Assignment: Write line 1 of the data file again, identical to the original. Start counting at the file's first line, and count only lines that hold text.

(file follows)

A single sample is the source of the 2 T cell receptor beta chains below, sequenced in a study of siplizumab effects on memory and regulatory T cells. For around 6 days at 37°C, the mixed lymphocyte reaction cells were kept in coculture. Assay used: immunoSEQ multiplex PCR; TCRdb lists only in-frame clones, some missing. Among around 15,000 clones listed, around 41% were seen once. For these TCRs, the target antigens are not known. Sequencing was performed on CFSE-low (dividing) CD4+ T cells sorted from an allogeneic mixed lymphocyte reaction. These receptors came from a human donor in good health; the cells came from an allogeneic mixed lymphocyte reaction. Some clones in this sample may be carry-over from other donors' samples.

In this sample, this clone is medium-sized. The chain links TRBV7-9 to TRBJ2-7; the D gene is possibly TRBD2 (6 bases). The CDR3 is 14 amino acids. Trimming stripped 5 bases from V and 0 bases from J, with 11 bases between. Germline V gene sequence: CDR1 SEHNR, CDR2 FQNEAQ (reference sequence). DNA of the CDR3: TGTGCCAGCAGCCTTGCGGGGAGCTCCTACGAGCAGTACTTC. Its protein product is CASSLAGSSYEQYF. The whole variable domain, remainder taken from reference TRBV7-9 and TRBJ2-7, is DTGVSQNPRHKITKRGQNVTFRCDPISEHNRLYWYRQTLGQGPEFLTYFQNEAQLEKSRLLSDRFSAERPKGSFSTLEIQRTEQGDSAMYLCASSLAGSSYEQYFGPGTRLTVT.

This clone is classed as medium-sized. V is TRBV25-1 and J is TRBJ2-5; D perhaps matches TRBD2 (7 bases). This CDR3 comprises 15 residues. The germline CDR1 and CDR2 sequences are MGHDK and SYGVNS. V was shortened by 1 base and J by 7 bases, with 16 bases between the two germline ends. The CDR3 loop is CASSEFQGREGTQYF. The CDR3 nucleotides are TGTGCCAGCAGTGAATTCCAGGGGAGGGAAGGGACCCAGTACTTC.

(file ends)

A single sample is the source of the 2 T cell receptor beta chains below, sequenced in a study of siplizumab effects on memory and regulatory T cells. For around 6 days at 37°C, the mixed lymphocyte reaction cells were kept in coculture. Assay used: immunoSEQ multiplex PCR; TCRdb lists only in-frame clones, some missing. Among around 15,000 clones listed, around 41% were seen once. For these TCRs, the target antigens are not known. Sequencing was performed on CFSE-low (dividing) CD4+ T cells sorted from an allogeneic mixed lymphocyte reaction. These receptors came from a human donor in good health; the cells came from an allogeneic mixed lymphocyte reaction. Some clones in this sample may be carry-over from other donors' samples.